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Male Infertility Treatment

Male infertility treatment is the use of a medical, surgical or other procedures to enable a man to father a child. The type of treatment depends on the cause of the infertility. If the underlying problem is not known, a doctor will use the procedure that has been shown to have the best results in those cases.

Who is a candidate for male infertility treatment?

Generally, any male capable of producing sperm is a candidate for some form of male infertility treatment. In some cases, no sperm will be visible in a man’s semen, but a procedure like artificial insemination will still be tried.

Procedures used in male infertility treatment?

Treatment for male infertility depends upon the underlying cause. The condition may be treated with surgical, medical or assisted reproductive technologies (ART).

Medical procedures for male infertility

  • Hormone imbalances that result in male infertility can be treated with hormone replacement therapy or medications that attempt to restore the levels of hormones in the body.
  • Erectile dysfunction, which makes a man unable to achieve or maintain an erection long enough to have sex, can be treated with several prescription drugs.
  • Antisperm antibodies is a condition in which the body’s immune system attacks the sperm. This can be treated with three to six months of steroids.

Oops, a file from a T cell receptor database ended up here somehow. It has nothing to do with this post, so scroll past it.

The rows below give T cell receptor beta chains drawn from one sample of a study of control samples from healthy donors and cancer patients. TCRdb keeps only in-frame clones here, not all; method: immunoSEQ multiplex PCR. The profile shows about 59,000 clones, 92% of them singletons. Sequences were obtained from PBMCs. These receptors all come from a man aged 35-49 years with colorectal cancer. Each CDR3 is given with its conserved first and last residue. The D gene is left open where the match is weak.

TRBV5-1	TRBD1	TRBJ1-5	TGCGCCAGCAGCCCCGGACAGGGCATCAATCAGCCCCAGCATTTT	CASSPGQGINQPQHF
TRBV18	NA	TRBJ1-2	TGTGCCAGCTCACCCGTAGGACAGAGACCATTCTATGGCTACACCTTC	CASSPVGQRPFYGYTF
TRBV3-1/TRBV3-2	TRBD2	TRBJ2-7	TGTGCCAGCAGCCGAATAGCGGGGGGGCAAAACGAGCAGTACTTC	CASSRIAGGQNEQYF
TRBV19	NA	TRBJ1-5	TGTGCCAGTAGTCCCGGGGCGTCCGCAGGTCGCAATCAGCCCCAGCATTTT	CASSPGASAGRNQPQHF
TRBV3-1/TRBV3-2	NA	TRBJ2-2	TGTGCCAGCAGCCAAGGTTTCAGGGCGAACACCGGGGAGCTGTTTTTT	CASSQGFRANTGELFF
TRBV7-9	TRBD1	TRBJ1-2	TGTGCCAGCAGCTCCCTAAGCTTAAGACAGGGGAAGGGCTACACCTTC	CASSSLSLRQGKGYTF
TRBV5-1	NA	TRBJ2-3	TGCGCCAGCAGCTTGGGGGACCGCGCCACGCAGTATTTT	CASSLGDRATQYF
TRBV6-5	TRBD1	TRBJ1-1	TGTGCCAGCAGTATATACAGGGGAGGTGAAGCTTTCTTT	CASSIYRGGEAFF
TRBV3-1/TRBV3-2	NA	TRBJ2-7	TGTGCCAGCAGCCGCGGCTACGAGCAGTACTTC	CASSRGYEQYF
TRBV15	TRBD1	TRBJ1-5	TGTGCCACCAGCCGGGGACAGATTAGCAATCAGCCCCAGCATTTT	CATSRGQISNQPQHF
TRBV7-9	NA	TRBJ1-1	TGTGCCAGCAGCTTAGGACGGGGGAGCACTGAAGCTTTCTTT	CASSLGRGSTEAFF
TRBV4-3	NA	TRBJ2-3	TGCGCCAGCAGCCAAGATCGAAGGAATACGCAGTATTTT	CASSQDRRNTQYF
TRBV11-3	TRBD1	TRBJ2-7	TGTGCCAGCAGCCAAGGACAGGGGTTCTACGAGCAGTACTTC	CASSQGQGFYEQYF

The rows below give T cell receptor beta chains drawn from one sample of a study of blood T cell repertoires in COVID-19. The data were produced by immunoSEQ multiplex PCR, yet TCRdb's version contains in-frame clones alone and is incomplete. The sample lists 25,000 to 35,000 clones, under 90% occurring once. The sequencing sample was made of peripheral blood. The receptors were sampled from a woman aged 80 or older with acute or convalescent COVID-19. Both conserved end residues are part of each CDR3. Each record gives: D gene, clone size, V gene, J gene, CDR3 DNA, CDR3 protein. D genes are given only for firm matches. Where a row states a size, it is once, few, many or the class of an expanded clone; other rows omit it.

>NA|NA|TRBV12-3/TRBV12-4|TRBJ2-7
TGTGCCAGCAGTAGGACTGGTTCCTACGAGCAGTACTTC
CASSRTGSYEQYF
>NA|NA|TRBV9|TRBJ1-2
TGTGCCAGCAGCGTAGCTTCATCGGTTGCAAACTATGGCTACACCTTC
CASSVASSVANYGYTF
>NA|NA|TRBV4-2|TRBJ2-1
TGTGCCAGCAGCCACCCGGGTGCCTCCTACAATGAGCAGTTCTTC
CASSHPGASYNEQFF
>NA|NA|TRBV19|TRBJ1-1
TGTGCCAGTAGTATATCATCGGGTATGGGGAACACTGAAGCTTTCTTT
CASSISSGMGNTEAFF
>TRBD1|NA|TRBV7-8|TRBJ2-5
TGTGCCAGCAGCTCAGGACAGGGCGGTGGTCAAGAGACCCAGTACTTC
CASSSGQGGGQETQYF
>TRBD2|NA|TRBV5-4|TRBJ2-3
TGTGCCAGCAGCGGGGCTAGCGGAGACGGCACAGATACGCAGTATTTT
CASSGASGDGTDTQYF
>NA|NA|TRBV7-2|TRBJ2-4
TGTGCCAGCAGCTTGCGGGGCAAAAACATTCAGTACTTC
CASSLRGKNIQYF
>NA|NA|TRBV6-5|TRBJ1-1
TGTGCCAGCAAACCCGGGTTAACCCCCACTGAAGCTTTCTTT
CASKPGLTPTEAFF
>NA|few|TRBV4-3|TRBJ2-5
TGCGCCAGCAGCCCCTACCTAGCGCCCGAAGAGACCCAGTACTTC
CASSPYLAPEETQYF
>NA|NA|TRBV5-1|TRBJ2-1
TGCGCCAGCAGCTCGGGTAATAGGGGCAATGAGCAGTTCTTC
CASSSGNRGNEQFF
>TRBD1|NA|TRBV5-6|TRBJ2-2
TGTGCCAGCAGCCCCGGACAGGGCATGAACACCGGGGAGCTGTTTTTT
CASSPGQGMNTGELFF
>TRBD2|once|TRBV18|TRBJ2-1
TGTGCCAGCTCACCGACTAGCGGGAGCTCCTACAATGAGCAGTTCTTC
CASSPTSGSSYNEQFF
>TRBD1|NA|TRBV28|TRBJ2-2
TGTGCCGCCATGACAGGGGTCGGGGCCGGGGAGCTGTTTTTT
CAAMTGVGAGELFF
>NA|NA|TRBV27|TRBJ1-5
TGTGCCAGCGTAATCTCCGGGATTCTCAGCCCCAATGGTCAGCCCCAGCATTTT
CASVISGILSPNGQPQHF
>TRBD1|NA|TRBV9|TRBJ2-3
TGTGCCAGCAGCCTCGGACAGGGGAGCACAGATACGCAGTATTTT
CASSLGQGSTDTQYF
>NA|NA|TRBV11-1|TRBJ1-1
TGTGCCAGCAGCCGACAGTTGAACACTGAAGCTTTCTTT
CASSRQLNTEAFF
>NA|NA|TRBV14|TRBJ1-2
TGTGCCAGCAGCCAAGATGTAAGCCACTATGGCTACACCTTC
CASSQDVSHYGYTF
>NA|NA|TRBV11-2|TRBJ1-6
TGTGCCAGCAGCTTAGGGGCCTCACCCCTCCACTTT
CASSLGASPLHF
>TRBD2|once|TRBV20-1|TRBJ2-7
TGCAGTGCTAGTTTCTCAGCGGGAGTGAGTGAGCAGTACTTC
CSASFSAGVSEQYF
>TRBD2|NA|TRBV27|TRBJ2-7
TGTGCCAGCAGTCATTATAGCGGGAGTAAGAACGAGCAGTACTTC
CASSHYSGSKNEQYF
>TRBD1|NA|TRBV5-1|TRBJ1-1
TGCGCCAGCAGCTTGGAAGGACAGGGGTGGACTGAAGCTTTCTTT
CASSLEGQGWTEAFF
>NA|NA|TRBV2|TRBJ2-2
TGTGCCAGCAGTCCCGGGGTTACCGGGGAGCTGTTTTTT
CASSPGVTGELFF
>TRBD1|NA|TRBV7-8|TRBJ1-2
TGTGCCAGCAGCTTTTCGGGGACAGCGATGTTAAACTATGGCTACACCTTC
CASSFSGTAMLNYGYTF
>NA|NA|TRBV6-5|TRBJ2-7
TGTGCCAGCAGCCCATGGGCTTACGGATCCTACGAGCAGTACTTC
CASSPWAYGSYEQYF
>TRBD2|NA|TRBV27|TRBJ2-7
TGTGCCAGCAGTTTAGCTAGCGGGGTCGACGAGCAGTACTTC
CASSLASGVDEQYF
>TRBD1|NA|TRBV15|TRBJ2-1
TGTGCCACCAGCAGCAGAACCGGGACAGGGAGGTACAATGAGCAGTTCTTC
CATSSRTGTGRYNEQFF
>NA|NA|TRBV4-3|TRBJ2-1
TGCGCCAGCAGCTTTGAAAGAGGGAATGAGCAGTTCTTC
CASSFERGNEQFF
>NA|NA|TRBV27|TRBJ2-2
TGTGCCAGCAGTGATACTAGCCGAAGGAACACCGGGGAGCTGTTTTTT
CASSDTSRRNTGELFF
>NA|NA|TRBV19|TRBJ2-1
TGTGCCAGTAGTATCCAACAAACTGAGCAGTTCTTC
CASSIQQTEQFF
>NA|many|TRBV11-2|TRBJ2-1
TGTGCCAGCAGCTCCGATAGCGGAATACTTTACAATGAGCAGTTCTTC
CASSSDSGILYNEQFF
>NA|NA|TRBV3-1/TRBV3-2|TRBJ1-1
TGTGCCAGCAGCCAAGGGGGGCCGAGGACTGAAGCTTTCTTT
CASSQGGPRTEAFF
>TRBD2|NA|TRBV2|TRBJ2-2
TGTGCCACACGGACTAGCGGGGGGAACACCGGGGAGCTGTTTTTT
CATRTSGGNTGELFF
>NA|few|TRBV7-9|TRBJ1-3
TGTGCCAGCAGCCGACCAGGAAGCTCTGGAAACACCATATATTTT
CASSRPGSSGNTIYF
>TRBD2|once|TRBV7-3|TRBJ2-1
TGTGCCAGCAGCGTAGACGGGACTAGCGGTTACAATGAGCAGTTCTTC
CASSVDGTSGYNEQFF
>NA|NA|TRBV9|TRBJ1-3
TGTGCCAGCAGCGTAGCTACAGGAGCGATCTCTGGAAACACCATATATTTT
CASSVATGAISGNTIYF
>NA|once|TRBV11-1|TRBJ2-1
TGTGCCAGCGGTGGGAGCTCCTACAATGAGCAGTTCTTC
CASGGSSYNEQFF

• Poor quality semen can reduce a man’s fertility. In this case, sperm may be washed and increased in concentration before being used for intrauterine insemination.

Surgical procedures for male infertility

  • Surgery to repair or correct problems can be used when the tubes that carry sperm from the testicles are blocked. The blockage may be present at birth or caused by injury or surgery. Surgery can also be done to reverse a vasectomy, a procedure done in men as a form of permanent birth control.
  • Sperm retrieval is used along with intrauterine insemination or assisted reproduction technology. The sperm may be taken directly from the testicle, usually done during a testicular biopsy. Sperm can also be collected with a very small needle from the epididymis or vas deferens, the tubes that carry sperm from the testicles.
  • Intrauterine insemination, also known as artificial insemination, is a procedure that involves inserting sperm collected from a man into a woman’s uterus. The woman may also be treated with drugs that stimulate the release of eggs from her ovaries (ovulation).

Assisted reproductive technology for male infertility

Assisted reproductive technology consists of fertility treatments in which both the sperm and eggs are combined outside of the body. The most common and effective type is in vitro fertilization. This procedure is done in the laboratory. A woman’s eggs, which have been removed surgically from the body, are combined with the sperm. The combined egg and sperm (embryo) is then placed in the woman’s uterus or donated to another woman.

What are the risks of male infertility treatment?

Medical: Drugs used to treat male infertility can cause complications. For example, long-term uses of steroids for antisperm antibodies can cause weight gain, lower a person's resistance to infections and other side effects. Medications to treat erectile dysfunction can cause headaches, a flushed face and other side effects.